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10/6/22 blog post

how to spot signs of bullying

October is Bullying Prevention Month

Children who are bullied may struggle in their social or emotional development, face physical harm, and may have their academic performance suffer. Sometimes, these impacts can last months or even years after the bullying has stopped. 

Knowing the signs of bullying and preventing it from starting can be helpful for all children involved, including the bully. Remember, every child is different – some may bring up concerns they have, while others may stay silent. It’s OK to ask a child directly if they’ve ever seen bullying or been bullied and what it looked like.

What signs of bullying should I look for?
  • Reluctance to go to school may be a sign that something uncomfortable is happening. Ask questions such as, “Is there bullying happening at school?” or “Who is a trusted adult at school that you could go to if you see someone being bullied?” and listen carefully to their answers. Not sure how to get the conversation started? Read more about starting conversations with your kids
  • Changes in mood. Some children may become tearful or unusually emotional before school or being around a bully. If you notice these changes, ask them about it privately and remember to listen and validate their emotions.
  • Physical symptoms. Any unexplained bruises or soreness should be asked about. If your child has frequent stomachaches or headaches before school, this may be due to feelings of stress or fear. Take the time to talk to them about how they’re feeling and if their symptoms are related to bullying at school.
  • Behavioral problems. Many children express their emotions through behaviors. If your child suddenly has emotional outbursts or struggles to follow directions and participate in activities without conflict with their peers or family members, talk to them to find out what may be causing the problem.
How can bullying be prevented?
  • Encourage your child to be kind to everyone, not just their friends.
  • Talk with children openly about how others experience unfair treatment because of their abilities, what they look like, or their background. This helps build awareness, empathy and a culture of inclusivity and kindness for all children.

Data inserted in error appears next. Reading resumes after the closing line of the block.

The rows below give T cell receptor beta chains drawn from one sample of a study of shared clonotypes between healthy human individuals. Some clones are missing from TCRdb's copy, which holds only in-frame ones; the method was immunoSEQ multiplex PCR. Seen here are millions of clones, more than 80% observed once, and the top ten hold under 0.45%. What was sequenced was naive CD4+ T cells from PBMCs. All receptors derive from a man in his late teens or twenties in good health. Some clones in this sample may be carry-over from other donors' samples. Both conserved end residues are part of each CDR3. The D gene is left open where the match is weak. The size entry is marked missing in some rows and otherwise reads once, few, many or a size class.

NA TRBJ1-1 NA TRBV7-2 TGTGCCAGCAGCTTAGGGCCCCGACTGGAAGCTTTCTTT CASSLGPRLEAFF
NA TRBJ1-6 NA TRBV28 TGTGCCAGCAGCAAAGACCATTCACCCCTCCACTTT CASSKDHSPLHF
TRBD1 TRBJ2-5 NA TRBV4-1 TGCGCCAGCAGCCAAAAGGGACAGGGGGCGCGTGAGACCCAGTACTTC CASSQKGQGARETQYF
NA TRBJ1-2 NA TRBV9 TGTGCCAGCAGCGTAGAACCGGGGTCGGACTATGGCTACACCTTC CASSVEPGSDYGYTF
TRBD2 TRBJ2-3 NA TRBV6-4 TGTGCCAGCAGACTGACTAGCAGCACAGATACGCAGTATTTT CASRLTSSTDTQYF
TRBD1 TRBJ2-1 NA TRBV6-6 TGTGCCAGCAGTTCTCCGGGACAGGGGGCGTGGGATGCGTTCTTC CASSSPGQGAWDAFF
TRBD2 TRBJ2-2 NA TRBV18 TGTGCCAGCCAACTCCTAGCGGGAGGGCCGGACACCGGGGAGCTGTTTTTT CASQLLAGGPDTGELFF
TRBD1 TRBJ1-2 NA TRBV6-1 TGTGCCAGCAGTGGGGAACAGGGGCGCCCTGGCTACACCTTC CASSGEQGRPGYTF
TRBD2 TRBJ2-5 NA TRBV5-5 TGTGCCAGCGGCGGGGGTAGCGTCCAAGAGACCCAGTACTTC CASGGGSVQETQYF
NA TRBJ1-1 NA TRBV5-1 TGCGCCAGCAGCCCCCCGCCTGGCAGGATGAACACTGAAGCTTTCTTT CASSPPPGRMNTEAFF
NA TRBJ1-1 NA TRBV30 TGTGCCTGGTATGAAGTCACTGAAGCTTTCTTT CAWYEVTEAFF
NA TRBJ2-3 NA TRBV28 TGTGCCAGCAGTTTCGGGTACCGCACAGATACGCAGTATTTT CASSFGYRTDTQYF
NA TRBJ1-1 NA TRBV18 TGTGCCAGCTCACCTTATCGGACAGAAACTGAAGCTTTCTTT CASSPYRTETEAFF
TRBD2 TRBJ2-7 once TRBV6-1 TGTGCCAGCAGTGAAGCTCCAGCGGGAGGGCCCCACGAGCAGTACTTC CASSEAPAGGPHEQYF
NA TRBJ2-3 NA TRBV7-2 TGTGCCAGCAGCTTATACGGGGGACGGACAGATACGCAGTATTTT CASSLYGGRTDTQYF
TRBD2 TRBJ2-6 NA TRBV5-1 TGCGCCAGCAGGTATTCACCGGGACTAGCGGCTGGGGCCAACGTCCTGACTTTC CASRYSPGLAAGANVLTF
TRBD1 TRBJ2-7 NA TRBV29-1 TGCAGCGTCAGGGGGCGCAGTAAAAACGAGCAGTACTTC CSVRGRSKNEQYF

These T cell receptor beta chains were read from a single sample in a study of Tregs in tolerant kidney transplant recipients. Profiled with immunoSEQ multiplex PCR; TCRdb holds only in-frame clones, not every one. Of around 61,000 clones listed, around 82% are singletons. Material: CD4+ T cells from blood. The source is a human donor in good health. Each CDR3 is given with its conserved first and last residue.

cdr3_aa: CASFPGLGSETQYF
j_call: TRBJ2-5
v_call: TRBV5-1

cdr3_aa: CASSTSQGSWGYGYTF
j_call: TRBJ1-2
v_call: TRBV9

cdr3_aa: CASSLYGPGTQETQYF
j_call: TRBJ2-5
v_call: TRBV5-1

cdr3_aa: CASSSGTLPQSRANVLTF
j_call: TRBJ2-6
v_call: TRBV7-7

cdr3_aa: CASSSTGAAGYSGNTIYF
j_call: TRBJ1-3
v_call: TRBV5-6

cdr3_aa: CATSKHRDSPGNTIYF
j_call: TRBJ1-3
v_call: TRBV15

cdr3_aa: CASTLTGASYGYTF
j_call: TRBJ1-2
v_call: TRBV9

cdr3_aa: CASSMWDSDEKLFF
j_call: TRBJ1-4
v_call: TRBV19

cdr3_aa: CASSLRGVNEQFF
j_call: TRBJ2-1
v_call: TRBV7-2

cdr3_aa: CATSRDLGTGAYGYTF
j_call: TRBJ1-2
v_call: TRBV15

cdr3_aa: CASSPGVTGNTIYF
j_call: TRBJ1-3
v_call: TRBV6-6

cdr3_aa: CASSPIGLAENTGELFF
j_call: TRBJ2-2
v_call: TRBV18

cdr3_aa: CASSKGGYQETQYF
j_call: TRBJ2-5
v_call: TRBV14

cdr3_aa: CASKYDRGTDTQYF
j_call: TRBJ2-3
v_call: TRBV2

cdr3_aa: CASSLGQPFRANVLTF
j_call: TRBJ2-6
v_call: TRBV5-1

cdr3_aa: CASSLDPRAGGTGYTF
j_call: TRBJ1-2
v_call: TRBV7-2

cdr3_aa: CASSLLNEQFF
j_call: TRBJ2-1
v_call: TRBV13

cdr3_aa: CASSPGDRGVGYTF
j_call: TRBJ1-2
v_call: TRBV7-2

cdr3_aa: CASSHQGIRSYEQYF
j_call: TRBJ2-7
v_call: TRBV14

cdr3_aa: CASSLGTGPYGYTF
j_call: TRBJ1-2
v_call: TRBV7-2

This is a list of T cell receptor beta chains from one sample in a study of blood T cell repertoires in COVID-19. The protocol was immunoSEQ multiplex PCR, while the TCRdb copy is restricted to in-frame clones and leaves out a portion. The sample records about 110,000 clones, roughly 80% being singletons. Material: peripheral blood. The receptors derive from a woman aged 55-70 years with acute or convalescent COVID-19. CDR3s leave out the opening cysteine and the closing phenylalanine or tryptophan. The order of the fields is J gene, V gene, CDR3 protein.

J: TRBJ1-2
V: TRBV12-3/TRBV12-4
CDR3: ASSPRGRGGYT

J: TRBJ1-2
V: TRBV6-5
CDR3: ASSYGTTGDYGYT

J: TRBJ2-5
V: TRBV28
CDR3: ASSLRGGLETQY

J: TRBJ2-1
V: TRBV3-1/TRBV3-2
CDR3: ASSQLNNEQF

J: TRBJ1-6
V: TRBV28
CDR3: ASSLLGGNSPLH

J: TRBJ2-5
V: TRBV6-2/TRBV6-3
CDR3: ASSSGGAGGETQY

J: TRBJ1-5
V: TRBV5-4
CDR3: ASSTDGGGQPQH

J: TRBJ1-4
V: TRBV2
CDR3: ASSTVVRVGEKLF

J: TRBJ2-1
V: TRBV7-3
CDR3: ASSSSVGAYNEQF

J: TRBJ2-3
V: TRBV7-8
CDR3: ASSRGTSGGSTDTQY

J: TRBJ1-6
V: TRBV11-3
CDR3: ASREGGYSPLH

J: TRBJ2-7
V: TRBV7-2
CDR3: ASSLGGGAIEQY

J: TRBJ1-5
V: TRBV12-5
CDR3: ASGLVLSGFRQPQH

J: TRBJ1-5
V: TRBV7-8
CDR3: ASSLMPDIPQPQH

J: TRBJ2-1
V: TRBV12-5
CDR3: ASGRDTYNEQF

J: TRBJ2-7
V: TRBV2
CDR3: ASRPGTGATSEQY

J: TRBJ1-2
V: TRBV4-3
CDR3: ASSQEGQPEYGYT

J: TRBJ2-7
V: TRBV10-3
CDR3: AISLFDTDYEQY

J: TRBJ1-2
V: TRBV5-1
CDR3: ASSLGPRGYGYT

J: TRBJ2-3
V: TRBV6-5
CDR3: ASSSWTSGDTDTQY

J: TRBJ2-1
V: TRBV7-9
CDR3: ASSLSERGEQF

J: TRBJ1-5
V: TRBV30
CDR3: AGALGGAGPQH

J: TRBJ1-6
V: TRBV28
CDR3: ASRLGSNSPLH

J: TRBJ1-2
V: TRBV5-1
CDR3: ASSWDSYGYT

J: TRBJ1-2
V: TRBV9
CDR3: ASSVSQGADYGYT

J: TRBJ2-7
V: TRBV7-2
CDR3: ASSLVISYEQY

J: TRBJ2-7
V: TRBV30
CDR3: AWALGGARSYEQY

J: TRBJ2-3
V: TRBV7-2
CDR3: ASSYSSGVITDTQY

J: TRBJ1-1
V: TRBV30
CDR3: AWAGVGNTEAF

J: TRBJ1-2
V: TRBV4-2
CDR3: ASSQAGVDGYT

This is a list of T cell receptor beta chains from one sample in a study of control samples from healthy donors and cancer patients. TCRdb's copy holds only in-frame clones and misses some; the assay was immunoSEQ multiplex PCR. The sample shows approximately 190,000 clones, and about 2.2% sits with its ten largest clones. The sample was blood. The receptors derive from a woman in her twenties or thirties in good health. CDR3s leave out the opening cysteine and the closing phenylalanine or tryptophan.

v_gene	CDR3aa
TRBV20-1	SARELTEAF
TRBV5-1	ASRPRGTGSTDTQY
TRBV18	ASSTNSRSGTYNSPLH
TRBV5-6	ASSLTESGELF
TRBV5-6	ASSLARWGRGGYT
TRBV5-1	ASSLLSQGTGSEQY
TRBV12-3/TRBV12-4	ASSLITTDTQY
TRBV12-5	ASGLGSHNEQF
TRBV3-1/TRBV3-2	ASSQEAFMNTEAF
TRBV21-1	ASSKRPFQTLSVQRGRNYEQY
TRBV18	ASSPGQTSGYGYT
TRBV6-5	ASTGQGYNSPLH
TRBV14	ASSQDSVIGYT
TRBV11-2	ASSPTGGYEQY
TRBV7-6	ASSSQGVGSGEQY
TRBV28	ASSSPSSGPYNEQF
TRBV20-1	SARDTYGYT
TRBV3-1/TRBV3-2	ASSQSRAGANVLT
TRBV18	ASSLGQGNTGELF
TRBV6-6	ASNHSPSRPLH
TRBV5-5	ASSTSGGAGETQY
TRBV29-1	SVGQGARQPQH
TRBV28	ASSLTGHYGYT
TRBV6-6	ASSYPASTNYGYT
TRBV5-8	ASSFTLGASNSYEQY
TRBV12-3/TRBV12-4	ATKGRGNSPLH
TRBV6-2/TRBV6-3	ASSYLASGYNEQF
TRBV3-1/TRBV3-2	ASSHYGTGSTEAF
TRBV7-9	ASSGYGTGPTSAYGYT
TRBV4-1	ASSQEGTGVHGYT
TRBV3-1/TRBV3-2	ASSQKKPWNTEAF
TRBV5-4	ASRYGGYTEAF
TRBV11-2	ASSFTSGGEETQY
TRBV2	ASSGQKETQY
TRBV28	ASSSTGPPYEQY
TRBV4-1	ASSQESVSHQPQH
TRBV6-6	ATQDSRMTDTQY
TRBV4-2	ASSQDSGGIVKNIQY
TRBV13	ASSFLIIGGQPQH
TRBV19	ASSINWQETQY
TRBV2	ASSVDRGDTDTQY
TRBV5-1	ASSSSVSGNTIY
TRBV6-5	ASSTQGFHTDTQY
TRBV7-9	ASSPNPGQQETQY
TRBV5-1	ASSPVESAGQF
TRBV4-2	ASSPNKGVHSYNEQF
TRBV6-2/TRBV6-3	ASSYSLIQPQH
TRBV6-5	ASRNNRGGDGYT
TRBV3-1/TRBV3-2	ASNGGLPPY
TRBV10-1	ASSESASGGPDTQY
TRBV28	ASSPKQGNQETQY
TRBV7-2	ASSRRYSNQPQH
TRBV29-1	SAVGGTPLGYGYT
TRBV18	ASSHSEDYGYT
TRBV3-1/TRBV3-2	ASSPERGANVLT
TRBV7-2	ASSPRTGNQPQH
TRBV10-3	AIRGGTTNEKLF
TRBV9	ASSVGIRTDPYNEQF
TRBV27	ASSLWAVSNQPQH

• Don’t be afraid to share stories of times you experienced unfair treatment and what you did to overcome it.
  • Teach children how to recognize their emotions and talk about their emotions. Being able to regulate emotions instead of acting on emotions such as anger can be helpful in preventing negative behaviors towards others.
How do I help my child stand up to bullying?
  • Practice telling someone to stop. Sometimes identifying out loud that bullying is happening can help everyone think about what they are saying.
  • Talk to them about how they might help a friend get out of a bullying situation. This could mean walking with them to a trusted adult or standing next to them so that they don’t feel alone.
  • Discuss what trusted adults they can go to at various points in their day, such as at school, during practice or activities, etc. Make sure they know who to report bullying to if they see it. Remind them you are always available to help as well. By talking about bullying, you’re giving them key tools to spot it and speak out against it. 

where can I find more resources? 

Bullying can be a tough topic to talk about with your kids, but by practicing having these conversations, you can help your child know that you're a trusted source for advice. Building trust and a foundation can take time. If you're looking for more tips on starting conversations, read our step-by-step guide to get kids talking. Then, if you're looking for more conversation starters, use this free resource with more than 50 conversation starter topics. 

If you’re looking for more ways to support others and discuss mental health,  join the movement of On Our Sleeves. We believe that no family should struggle alone in their journey with mental health. Check out more resources and guides, here.